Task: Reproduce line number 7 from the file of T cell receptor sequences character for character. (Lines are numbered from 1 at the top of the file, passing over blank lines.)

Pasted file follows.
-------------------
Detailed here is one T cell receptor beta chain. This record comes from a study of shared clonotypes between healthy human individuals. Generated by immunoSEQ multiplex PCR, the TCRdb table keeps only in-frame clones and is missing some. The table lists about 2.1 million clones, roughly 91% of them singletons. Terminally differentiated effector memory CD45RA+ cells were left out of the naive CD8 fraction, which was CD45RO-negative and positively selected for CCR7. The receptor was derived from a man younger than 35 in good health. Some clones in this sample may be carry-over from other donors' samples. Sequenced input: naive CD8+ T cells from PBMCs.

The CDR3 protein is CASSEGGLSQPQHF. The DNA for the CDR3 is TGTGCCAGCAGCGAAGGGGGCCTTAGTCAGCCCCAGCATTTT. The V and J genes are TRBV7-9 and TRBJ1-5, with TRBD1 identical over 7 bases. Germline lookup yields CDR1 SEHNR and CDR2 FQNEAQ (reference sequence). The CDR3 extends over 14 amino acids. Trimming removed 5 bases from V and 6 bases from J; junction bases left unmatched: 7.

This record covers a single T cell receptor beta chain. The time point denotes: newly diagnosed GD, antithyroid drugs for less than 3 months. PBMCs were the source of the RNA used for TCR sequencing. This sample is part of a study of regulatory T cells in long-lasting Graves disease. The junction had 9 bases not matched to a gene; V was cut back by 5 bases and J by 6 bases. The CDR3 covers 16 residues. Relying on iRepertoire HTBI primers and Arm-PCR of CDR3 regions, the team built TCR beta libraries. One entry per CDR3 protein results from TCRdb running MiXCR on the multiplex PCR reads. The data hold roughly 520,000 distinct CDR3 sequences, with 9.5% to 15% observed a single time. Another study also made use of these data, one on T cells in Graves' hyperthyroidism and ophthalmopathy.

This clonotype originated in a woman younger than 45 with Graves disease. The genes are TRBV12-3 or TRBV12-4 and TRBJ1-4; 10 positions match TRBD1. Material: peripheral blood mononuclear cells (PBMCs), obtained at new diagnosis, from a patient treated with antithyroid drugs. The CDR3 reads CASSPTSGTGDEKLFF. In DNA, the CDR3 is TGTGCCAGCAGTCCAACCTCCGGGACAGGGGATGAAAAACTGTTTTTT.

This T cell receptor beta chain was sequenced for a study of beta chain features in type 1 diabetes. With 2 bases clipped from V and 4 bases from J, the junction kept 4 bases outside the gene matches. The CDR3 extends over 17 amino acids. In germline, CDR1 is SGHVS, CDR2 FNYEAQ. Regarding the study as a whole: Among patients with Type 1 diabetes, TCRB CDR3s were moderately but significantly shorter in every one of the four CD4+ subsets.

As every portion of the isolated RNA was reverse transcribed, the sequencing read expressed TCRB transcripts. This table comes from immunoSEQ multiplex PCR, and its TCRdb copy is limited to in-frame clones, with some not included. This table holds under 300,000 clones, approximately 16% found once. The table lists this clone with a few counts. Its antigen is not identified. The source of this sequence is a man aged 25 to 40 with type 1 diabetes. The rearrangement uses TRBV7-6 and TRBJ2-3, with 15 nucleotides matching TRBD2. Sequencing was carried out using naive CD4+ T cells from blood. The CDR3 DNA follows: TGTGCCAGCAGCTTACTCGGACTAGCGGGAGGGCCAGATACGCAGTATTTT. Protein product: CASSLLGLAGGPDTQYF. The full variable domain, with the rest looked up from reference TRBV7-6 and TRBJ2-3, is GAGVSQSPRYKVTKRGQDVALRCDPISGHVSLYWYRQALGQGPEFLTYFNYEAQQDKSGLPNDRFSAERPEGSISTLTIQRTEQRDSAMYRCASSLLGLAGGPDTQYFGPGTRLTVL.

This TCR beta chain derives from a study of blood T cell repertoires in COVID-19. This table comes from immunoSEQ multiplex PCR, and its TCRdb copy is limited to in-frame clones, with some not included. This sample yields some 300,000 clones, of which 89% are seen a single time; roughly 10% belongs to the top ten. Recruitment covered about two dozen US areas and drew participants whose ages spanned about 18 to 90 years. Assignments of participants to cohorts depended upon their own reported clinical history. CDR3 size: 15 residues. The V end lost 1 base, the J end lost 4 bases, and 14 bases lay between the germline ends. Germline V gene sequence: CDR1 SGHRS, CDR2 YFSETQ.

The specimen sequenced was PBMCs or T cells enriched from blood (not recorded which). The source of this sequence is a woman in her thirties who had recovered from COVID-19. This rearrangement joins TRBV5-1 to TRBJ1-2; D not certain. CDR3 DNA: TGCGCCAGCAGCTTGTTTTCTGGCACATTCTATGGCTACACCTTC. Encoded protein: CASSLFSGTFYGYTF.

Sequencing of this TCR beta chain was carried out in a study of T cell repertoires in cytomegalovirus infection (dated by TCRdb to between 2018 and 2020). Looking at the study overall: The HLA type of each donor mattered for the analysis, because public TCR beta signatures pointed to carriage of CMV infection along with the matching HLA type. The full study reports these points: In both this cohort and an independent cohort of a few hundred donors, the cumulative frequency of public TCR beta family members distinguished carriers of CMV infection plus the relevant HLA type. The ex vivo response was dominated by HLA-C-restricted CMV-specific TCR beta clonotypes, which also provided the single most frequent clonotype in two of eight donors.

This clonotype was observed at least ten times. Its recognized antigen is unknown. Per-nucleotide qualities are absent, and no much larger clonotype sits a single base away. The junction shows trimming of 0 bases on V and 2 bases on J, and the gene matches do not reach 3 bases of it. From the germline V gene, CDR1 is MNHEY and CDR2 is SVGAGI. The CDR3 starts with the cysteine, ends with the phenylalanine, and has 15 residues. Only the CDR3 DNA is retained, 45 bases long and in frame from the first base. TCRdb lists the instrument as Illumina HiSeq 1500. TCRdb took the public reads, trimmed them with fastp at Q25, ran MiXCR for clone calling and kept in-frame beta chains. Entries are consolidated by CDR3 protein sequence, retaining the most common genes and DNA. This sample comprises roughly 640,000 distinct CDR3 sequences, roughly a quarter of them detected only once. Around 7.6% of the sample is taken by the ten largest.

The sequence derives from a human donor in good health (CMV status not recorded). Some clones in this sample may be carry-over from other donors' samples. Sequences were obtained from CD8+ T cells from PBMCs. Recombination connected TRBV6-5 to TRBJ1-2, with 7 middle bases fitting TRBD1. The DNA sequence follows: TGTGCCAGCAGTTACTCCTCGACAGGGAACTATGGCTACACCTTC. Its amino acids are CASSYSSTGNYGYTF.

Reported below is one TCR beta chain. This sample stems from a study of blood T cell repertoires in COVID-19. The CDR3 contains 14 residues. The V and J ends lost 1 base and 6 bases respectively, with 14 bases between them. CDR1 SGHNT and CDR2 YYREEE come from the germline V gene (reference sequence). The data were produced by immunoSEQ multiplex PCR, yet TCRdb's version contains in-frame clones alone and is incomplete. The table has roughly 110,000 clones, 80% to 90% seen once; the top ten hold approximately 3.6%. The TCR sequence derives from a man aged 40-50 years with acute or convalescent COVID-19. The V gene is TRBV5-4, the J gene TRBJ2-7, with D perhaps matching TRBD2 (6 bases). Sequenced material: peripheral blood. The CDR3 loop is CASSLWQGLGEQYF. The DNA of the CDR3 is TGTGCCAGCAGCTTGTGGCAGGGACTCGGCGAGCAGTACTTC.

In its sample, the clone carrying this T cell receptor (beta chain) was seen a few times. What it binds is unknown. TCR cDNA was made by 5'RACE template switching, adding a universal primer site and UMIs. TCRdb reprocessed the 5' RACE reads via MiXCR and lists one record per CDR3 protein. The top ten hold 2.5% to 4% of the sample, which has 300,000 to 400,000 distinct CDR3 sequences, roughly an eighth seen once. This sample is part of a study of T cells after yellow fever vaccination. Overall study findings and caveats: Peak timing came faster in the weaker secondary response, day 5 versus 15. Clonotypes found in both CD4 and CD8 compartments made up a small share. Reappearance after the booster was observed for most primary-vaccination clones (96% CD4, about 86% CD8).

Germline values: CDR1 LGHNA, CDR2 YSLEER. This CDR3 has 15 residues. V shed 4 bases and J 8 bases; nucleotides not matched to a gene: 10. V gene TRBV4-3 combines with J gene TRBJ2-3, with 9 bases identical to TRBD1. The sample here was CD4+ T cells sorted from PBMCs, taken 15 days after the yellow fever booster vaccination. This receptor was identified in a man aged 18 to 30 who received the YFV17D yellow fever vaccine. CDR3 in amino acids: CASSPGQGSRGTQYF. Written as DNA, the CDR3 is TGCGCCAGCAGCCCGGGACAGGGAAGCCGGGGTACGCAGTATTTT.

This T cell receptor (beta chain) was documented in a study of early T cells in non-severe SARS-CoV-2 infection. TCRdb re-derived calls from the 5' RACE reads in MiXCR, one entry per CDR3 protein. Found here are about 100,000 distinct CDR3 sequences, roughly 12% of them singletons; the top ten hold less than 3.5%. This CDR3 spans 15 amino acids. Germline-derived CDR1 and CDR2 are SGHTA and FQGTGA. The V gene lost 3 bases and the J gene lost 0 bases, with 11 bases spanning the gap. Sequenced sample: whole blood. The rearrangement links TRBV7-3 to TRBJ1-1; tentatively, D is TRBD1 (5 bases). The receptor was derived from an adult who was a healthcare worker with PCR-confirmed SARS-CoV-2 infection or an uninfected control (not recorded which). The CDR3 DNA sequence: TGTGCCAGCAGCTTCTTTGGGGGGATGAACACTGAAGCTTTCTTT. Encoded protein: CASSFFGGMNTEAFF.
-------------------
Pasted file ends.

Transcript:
This TCR beta chain derives from a study of blood T cell repertoires in COVID-19. This table comes from immunoSEQ multiplex PCR, and its TCRdb copy is limited to in-frame clones, with some not included. This sample yields some 300,000 clones, of which 89% are seen a single time; roughly 10% belongs to the top ten. Recruitment covered about two dozen US areas and drew participants whose ages spanned about 18 to 90 years. Assignments of participants to cohorts depended upon their own reported clinical history. CDR3 size: 15 residues. The V end lost 1 base, the J end lost 4 bases, and 14 bases lay between the germline ends. Germline V gene sequence: CDR1 SGHRS, CDR2 YFSETQ.